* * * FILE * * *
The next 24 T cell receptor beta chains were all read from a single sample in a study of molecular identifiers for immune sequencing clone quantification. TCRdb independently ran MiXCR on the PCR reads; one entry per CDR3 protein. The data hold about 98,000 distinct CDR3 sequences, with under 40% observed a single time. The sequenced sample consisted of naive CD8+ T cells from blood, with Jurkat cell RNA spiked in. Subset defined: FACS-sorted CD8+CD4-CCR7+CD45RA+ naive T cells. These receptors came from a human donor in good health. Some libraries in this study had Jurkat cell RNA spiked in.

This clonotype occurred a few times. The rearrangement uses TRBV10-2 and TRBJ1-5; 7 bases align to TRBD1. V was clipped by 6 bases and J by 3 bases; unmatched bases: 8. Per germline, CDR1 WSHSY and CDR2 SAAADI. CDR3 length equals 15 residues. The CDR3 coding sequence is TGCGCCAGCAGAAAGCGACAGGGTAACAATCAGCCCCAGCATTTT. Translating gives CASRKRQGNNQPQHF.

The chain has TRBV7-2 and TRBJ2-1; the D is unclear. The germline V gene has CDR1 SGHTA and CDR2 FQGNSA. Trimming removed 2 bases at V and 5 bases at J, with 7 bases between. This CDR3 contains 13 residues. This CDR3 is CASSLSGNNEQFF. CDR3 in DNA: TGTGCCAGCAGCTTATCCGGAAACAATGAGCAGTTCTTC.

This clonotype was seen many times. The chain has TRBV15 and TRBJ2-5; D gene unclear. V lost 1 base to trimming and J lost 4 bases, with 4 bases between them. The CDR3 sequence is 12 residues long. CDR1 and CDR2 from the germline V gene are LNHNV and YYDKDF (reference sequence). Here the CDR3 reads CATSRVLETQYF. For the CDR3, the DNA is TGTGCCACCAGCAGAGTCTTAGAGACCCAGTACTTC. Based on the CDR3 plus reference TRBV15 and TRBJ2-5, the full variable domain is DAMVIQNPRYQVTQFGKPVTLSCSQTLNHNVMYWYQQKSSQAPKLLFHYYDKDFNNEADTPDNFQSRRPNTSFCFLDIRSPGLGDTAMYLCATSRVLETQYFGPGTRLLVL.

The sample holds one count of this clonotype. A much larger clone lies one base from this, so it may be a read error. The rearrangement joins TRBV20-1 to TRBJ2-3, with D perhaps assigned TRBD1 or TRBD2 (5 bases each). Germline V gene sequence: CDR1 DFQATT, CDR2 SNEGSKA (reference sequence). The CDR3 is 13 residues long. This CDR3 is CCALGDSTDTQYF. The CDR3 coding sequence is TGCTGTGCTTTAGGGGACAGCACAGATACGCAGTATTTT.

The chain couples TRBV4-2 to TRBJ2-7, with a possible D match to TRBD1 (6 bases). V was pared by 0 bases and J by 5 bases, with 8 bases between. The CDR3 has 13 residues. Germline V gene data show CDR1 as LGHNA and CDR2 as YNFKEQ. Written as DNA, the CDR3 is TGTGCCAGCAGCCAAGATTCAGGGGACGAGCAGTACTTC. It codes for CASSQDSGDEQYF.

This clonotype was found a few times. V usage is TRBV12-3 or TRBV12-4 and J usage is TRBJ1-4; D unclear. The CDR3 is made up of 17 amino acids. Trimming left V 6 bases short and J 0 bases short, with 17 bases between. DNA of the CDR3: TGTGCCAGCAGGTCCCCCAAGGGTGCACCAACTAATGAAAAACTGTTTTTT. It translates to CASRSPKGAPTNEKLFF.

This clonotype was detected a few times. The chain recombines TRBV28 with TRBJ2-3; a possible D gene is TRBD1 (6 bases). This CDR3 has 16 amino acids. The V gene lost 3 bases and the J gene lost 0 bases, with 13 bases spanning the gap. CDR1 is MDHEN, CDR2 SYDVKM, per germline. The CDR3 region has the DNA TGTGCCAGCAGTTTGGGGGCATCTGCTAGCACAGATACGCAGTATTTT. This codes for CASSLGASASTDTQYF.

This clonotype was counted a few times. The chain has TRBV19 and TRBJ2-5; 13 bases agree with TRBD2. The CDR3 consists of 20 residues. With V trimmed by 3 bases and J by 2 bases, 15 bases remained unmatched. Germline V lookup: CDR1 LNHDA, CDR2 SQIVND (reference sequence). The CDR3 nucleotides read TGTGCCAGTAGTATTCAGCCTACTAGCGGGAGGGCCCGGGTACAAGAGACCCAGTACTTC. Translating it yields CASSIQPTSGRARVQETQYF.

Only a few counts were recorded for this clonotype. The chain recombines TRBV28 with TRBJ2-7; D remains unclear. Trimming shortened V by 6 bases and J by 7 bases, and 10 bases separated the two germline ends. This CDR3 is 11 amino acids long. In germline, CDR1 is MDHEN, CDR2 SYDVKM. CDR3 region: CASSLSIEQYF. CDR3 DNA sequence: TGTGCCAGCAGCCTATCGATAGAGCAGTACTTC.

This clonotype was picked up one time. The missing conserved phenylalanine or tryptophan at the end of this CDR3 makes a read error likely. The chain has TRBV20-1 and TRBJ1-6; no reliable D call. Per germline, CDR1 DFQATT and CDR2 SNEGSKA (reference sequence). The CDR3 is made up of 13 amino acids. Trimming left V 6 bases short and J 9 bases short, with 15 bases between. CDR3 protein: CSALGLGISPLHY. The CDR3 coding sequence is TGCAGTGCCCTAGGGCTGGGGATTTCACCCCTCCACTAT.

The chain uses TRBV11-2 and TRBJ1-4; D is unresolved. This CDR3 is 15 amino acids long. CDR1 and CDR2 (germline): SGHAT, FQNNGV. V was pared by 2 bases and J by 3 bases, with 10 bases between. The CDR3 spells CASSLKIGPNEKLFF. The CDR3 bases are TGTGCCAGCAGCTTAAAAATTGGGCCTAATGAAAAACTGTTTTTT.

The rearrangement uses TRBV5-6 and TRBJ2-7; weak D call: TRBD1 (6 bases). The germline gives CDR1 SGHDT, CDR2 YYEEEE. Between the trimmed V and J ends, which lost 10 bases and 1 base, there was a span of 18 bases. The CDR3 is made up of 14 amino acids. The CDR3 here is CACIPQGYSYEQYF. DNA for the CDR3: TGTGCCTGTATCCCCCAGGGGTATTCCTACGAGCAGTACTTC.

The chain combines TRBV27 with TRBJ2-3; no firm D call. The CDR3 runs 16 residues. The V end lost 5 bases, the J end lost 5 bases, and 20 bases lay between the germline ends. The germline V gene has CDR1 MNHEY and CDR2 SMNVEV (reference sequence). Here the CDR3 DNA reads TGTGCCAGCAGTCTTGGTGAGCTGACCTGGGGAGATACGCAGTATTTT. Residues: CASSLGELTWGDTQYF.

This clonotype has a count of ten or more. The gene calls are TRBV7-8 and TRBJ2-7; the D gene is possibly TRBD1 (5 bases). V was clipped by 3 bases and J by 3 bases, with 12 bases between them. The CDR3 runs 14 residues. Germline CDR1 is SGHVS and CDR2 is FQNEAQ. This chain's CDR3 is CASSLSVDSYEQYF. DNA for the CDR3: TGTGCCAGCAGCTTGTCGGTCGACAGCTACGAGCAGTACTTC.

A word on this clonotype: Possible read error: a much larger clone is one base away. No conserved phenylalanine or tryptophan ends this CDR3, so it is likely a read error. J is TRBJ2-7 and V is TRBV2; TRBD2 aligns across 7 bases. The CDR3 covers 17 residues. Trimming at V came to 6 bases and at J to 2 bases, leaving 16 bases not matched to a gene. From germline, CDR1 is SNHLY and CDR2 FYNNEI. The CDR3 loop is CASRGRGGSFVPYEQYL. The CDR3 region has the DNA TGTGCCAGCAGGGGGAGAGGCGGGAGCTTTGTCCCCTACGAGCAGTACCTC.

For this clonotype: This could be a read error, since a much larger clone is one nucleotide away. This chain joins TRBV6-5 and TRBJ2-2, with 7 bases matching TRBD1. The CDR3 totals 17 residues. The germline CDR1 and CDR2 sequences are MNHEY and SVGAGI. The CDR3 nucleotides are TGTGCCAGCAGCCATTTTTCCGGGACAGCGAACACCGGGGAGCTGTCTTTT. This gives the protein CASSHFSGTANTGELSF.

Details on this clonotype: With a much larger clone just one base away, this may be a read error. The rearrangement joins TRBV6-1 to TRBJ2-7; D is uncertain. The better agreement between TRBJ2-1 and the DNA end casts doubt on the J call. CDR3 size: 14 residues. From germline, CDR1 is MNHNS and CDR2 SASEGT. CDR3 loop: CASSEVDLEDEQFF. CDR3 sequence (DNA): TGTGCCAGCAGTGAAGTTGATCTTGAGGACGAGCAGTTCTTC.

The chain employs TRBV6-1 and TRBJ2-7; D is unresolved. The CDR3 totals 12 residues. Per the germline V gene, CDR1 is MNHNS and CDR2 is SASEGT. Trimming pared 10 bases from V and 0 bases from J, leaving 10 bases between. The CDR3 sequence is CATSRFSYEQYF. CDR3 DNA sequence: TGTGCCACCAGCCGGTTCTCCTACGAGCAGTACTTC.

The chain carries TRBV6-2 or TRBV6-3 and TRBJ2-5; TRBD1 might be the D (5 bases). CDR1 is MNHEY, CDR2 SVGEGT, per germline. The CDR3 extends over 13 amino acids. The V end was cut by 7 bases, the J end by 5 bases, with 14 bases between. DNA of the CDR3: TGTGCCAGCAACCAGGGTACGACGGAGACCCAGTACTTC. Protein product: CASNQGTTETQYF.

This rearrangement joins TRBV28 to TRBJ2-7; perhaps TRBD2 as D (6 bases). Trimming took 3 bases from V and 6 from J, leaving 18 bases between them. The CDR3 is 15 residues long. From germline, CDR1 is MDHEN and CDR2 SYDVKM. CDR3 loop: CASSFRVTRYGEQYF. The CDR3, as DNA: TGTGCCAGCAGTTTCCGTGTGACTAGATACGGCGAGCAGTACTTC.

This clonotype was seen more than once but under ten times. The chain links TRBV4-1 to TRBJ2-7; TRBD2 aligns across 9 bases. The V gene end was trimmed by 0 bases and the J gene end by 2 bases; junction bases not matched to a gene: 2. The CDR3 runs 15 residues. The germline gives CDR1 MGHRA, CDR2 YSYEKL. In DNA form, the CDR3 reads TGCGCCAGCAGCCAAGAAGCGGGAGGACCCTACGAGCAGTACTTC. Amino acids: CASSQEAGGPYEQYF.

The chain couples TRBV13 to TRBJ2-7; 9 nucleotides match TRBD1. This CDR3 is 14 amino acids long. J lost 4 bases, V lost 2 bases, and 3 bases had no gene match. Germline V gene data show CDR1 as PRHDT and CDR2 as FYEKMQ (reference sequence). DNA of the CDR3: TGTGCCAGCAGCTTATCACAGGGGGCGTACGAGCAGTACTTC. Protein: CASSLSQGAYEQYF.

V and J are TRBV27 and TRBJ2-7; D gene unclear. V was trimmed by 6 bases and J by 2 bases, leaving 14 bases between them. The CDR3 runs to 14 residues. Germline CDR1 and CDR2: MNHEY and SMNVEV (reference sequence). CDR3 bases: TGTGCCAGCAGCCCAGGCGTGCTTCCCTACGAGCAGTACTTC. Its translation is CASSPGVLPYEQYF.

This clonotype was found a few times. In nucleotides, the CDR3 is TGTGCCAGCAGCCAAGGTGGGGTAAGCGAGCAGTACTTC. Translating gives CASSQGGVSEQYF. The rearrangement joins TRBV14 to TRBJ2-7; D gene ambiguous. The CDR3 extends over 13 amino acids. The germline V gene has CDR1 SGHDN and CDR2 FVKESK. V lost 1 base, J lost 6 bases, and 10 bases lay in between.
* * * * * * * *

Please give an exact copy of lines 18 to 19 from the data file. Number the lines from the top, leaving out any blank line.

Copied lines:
Details on this clonotype: With a much larger clone just one base away, this may be a read error. The rearrangement joins TRBV6-1 to TRBJ2-7; D is uncertain. The better agreement between TRBJ2-1 and the DNA end casts doubt on the J call. CDR3 size: 14 residues. From germline, CDR1 is MNHNS and CDR2 SASEGT. CDR3 loop: CASSEVDLEDEQFF. CDR3 sequence (DNA): TGTGCCAGCAGTGAAGTTGATCTTGAGGACGAGCAGTTCTTC.

The chain employs TRBV6-1 and TRBJ2-7; D is unresolved. The CDR3 totals 12 residues. Per the germline V gene, CDR1 is MNHNS and CDR2 is SASEGT. Trimming pared 10 bases from V and 0 bases from J, leaving 10 bases between. The CDR3 sequence is CATSRFSYEQYF. CDR3 DNA sequence: TGTGCCACCAGCCGGTTCTCCTACGAGCAGTACTTC.